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Oklahoma Sooners Football: What’s next for Austin Kendall?

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Following news that he is headed for a redshirt in 2017, Oklahoma quarterback Austin Kendall has a lot to think about.

Oklahoma v TCU Photo by Ronald Martinez/Getty Images

In the fall of 2015, Austin Kendall was an Oklahoma Sooners commit who was set to enroll early for the spring of 2016. But by Christmas Eve, former five-star QB and Texas A&M Kyler Murray announced his decision to transfer to OU, and Kendall’s future began to look a bit different than he had originally envisioned.

At Monday’s press conference, Oklahoma head coach Lincoln Riley announced that Murray will be Oklahoma’s second-string quarterback in 2017. He then indicated that Kendall, who backed up Baker Mayfield as a true freshman in 2016, will redshirt barring injury. Kendall will certainly be given a chance to battle Murray for the starting job in 2017, but Monday’s announcement is a pretty good indication of where that race stands. With multiple years of eligibility remaining, will the former four-star QB out of Waxhaw, N.C., choose to stick it out or move on to someplace else? Here are some things to consider:

  • Kendall is currently a true sophomore, while Murray is a redshirt sophomore after sitting out last season due to transfer rules. If both players stick around for the remainder of their eligibility and the pecking order stays as is, there’s a very good chance that Kendall would be the the starter as a senior in 2020. Following the dismissal of Chris Robison, there would be a one-year eligibility gap between Kendall and the next scholarship QB (likely Tanner Mordecai), so that would certainly help his cause a little bit. Would Kendall be willing to wait that long for something that isn’t a certainty? Most guys wouldn’t, but you never know.
  • If Kendall were to transfer to an FBS school, it would be prudent for him to do so this season. If he redshirts at Oklahoma in 2017 and chooses to transfer next season, he’ll lose a year of eligibility during the year in which he sits out and would have two years remaining. If he leaves this fall, the year he sits out at another school would function as the redshirt year, and he’ll have three seasons of remaining eligibility. Junior college football has already begun, so the JUCO option is pretty much off the table at this point.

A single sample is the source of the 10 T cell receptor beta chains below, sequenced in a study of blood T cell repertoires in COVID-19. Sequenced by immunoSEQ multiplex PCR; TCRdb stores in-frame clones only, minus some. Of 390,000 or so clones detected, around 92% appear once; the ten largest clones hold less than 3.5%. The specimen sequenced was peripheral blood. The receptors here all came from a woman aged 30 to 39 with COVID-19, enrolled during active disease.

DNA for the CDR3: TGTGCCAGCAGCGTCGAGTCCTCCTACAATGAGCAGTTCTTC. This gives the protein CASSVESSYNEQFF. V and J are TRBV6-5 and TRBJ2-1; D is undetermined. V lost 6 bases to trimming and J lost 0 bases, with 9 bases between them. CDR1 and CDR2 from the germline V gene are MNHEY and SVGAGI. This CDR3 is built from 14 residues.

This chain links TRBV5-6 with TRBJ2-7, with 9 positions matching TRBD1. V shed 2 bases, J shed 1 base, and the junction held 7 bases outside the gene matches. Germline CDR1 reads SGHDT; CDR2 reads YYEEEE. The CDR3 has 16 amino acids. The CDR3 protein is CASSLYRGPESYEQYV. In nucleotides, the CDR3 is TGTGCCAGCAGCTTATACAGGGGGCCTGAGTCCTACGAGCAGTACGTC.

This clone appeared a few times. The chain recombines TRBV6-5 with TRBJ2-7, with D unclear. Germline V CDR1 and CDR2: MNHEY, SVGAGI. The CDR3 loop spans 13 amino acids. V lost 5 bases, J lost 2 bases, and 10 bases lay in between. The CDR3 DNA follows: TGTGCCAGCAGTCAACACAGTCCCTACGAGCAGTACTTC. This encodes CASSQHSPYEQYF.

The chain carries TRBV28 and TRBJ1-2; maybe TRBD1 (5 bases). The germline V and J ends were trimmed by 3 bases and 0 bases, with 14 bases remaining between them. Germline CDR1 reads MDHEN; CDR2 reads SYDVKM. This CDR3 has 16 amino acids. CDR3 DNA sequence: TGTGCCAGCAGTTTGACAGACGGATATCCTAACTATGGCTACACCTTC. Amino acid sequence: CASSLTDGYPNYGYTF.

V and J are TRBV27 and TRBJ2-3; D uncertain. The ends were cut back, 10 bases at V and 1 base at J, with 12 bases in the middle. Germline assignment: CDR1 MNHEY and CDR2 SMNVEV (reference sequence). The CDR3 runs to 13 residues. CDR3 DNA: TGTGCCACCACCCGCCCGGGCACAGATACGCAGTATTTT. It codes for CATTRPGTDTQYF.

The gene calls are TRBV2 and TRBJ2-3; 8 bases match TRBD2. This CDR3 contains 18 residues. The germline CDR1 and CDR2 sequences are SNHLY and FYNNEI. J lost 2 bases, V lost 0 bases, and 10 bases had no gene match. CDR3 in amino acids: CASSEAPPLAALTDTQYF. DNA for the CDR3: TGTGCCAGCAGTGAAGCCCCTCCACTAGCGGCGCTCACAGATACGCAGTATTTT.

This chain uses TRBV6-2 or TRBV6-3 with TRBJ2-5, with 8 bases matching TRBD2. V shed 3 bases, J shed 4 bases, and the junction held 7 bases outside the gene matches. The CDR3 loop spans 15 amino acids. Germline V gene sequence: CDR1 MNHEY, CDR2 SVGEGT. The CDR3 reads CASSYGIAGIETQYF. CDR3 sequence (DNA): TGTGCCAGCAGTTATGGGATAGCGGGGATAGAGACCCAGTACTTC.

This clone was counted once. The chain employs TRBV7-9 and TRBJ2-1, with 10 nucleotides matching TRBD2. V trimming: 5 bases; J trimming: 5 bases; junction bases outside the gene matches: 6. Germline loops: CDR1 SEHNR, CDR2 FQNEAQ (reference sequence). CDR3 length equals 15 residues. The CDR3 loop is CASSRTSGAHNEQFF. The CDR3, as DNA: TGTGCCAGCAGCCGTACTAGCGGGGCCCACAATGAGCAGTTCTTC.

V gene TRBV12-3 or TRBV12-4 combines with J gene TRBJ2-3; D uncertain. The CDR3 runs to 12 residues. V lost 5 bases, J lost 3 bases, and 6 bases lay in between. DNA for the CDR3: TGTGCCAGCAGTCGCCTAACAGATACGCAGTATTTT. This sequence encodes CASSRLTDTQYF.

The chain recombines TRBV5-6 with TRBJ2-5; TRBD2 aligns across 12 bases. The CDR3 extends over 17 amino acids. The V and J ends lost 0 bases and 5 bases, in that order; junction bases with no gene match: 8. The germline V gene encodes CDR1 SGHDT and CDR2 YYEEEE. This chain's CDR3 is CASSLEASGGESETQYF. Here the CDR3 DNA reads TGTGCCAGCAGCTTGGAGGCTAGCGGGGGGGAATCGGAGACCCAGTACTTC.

• Transferring to a school where there’s perceivably less competition can backfire. A player may find that someone else who has been around the program for a longer period of time knows the offense better and has earned the trust of his coaches, or maybe a young signal caller steps up eclipses him in the pecking order. It’s very likely that Kendall could transfer somewhere and be in a similar position to the one he’s in right now.
  • Kyler Murray, the heir apparent to Baker Mayfield’s throne, is a very fast and athletic quarterback who can scramble around and beat you with his legs. One issue, however, is that Murray is in the 5’9”-5’10” range and weighs in at about 190 pounds. When a quarterback like him takes hits from big, fast defensive players who are often trying to make a statement, his size and ability to absorb contact become a real concern. I’m certainly not saying that Kyler Murray is destined to miss considerable time with an injury in the future. I hope he has two Heisman-worthy seasons as a starting quarterback for the Sooners, and I think we all know he’s capable of it. But you have to prepare for the worst, and having a guy like Austin Kendall around would be essential. If he were to leave before the start of the 2018 season, OU would likely only have one other scholarship QB behind Murray (Mordecai). I know they seem to like the walk-on Tanner Schafer, but that situation would be less than ideal. Kendall has to know that there’s a very good chance that he would be called upon to lead the team (maybe for a long time) in the event of an injury.
  • Austin Kendall could theoretically win the job next fall, and he’s the type of guy who may even like his chances. It’s definitely a long shot considering how special Kyler Murray is, but Kendall seems like a pretty confident (maybe even cocky) guy who welcomes a challenge.

The two most likely scenarios at this point, in my opinion, are:

  • Kendall transfers from Oklahoma within the next couple of weeks and is eligible to play as a redshirt sophomore in 2018.
  • Kendall redshirts at OU, competes for the starting job in 2018, loses the job to Murray and waits it out. He would then compete for the job against some younger scholarship guys in 2020. If he were to win, he’d spend his senior season as the starting quarterback of the Oklahoma Sooners. If he loses and knows his fate early enough, he’ll likely be eligible for a grad transfer and would be the starter for a year someplace else.

It’s obviously all up to Austin. I’d love for him to stick around in Norman, but if he sees a better opportunity elsewhere, I certainly won’t knock the guy for it.